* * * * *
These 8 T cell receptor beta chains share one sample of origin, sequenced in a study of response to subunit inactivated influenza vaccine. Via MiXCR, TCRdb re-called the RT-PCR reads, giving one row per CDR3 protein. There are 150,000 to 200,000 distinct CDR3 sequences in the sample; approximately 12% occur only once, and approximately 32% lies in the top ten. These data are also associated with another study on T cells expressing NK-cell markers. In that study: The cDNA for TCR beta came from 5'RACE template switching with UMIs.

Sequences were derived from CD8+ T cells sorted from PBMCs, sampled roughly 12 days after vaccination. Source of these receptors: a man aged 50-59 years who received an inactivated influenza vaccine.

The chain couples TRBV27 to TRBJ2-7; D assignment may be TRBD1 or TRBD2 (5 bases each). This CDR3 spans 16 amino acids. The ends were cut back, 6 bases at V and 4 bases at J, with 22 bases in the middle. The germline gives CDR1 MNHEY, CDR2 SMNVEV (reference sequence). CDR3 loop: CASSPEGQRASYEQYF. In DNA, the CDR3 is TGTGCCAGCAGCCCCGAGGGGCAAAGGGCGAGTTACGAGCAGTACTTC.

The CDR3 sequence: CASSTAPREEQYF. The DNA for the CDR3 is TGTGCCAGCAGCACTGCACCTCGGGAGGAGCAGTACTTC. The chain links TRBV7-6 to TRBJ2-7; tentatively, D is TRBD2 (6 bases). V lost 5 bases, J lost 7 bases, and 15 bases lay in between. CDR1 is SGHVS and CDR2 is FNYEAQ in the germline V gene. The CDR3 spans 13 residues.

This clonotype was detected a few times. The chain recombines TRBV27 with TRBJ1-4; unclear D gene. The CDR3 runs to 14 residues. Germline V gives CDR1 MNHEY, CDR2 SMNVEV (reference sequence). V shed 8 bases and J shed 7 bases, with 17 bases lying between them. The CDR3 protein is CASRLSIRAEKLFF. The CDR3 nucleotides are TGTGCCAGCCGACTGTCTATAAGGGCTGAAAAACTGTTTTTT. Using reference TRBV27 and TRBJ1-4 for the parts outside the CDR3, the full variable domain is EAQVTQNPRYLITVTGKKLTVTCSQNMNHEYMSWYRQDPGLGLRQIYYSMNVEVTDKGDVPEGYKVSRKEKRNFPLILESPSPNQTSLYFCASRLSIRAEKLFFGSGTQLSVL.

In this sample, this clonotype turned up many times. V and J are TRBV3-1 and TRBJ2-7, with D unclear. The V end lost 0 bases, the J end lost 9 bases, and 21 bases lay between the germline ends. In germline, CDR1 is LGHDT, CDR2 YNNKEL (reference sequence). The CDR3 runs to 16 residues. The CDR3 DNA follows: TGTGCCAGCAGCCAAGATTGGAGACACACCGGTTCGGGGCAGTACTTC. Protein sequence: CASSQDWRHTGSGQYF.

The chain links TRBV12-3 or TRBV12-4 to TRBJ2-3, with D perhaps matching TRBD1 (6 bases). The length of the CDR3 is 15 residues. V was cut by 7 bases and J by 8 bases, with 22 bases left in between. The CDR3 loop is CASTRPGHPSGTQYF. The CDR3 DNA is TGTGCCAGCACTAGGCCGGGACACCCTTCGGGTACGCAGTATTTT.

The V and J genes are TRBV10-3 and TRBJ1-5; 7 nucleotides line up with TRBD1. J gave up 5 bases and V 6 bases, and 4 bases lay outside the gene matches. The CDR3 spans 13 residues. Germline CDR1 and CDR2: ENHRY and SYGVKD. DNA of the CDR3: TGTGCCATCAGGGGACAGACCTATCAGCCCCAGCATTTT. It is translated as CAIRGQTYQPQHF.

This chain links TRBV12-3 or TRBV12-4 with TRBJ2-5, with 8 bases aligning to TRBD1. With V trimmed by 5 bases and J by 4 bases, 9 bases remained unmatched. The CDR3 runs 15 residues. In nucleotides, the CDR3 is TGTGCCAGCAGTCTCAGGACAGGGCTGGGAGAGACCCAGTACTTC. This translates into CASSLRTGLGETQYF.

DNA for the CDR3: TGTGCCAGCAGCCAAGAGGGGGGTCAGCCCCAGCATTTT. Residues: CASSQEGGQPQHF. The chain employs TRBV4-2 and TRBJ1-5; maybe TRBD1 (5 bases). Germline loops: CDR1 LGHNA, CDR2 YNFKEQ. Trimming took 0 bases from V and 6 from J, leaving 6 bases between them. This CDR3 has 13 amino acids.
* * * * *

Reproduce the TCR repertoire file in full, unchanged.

These 8 T cell receptor beta chains share one sample of origin, sequenced in a study of response to subunit inactivated influenza vaccine. Via MiXCR, TCRdb re-called the RT-PCR reads, giving one row per CDR3 protein. There are 150,000 to 200,000 distinct CDR3 sequences in the sample; approximately 12% occur only once, and approximately 32% lies in the top ten. These data are also associated with another study on T cells expressing NK-cell markers. In that study: The cDNA for TCR beta came from 5'RACE template switching with UMIs.

Sequences were derived from CD8+ T cells sorted from PBMCs, sampled roughly 12 days after vaccination. Source of these receptors: a man aged 50-59 years who received an inactivated influenza vaccine.

The chain couples TRBV27 to TRBJ2-7; D assignment may be TRBD1 or TRBD2 (5 bases each). This CDR3 spans 16 amino acids. The ends were cut back, 6 bases at V and 4 bases at J, with 22 bases in the middle. The germline gives CDR1 MNHEY, CDR2 SMNVEV (reference sequence). CDR3 loop: CASSPEGQRASYEQYF. In DNA, the CDR3 is TGTGCCAGCAGCCCCGAGGGGCAAAGGGCGAGTTACGAGCAGTACTTC.

The CDR3 sequence: CASSTAPREEQYF. The DNA for the CDR3 is TGTGCCAGCAGCACTGCACCTCGGGAGGAGCAGTACTTC. The chain links TRBV7-6 to TRBJ2-7; tentatively, D is TRBD2 (6 bases). V lost 5 bases, J lost 7 bases, and 15 bases lay in between. CDR1 is SGHVS and CDR2 is FNYEAQ in the germline V gene. The CDR3 spans 13 residues.

This clonotype was detected a few times. The chain recombines TRBV27 with TRBJ1-4; unclear D gene. The CDR3 runs to 14 residues. Germline V gives CDR1 MNHEY, CDR2 SMNVEV (reference sequence). V shed 8 bases and J shed 7 bases, with 17 bases lying between them. The CDR3 protein is CASRLSIRAEKLFF. The CDR3 nucleotides are TGTGCCAGCCGACTGTCTATAAGGGCTGAAAAACTGTTTTTT. Using reference TRBV27 and TRBJ1-4 for the parts outside the CDR3, the full variable domain is EAQVTQNPRYLITVTGKKLTVTCSQNMNHEYMSWYRQDPGLGLRQIYYSMNVEVTDKGDVPEGYKVSRKEKRNFPLILESPSPNQTSLYFCASRLSIRAEKLFFGSGTQLSVL.

In this sample, this clonotype turned up many times. V and J are TRBV3-1 and TRBJ2-7, with D unclear. The V end lost 0 bases, the J end lost 9 bases, and 21 bases lay between the germline ends. In germline, CDR1 is LGHDT, CDR2 YNNKEL (reference sequence). The CDR3 runs to 16 residues. The CDR3 DNA follows: TGTGCCAGCAGCCAAGATTGGAGACACACCGGTTCGGGGCAGTACTTC. Protein sequence: CASSQDWRHTGSGQYF.

The chain links TRBV12-3 or TRBV12-4 to TRBJ2-3, with D perhaps matching TRBD1 (6 bases). The length of the CDR3 is 15 residues. V was cut by 7 bases and J by 8 bases, with 22 bases left in between. The CDR3 loop is CASTRPGHPSGTQYF. The CDR3 DNA is TGTGCCAGCACTAGGCCGGGACACCCTTCGGGTACGCAGTATTTT.

The V and J genes are TRBV10-3 and TRBJ1-5; 7 nucleotides line up with TRBD1. J gave up 5 bases and V 6 bases, and 4 bases lay outside the gene matches. The CDR3 spans 13 residues. Germline CDR1 and CDR2: ENHRY and SYGVKD. DNA of the CDR3: TGTGCCATCAGGGGACAGACCTATCAGCCCCAGCATTTT. It is translated as CAIRGQTYQPQHF.

This chain links TRBV12-3 or TRBV12-4 with TRBJ2-5, with 8 bases aligning to TRBD1. With V trimmed by 5 bases and J by 4 bases, 9 bases remained unmatched. The CDR3 runs 15 residues. In nucleotides, the CDR3 is TGTGCCAGCAGTCTCAGGACAGGGCTGGGAGAGACCCAGTACTTC. This translates into CASSLRTGLGETQYF.

DNA for the CDR3: TGTGCCAGCAGCCAAGAGGGGGGTCAGCCCCAGCATTTT. Residues: CASSQEGGQPQHF. The chain employs TRBV4-2 and TRBJ1-5; maybe TRBD1 (5 bases). Germline loops: CDR1 LGHNA, CDR2 YNFKEQ. Trimming took 0 bases from V and 6 from J, leaving 6 bases between them. This CDR3 has 13 amino acids.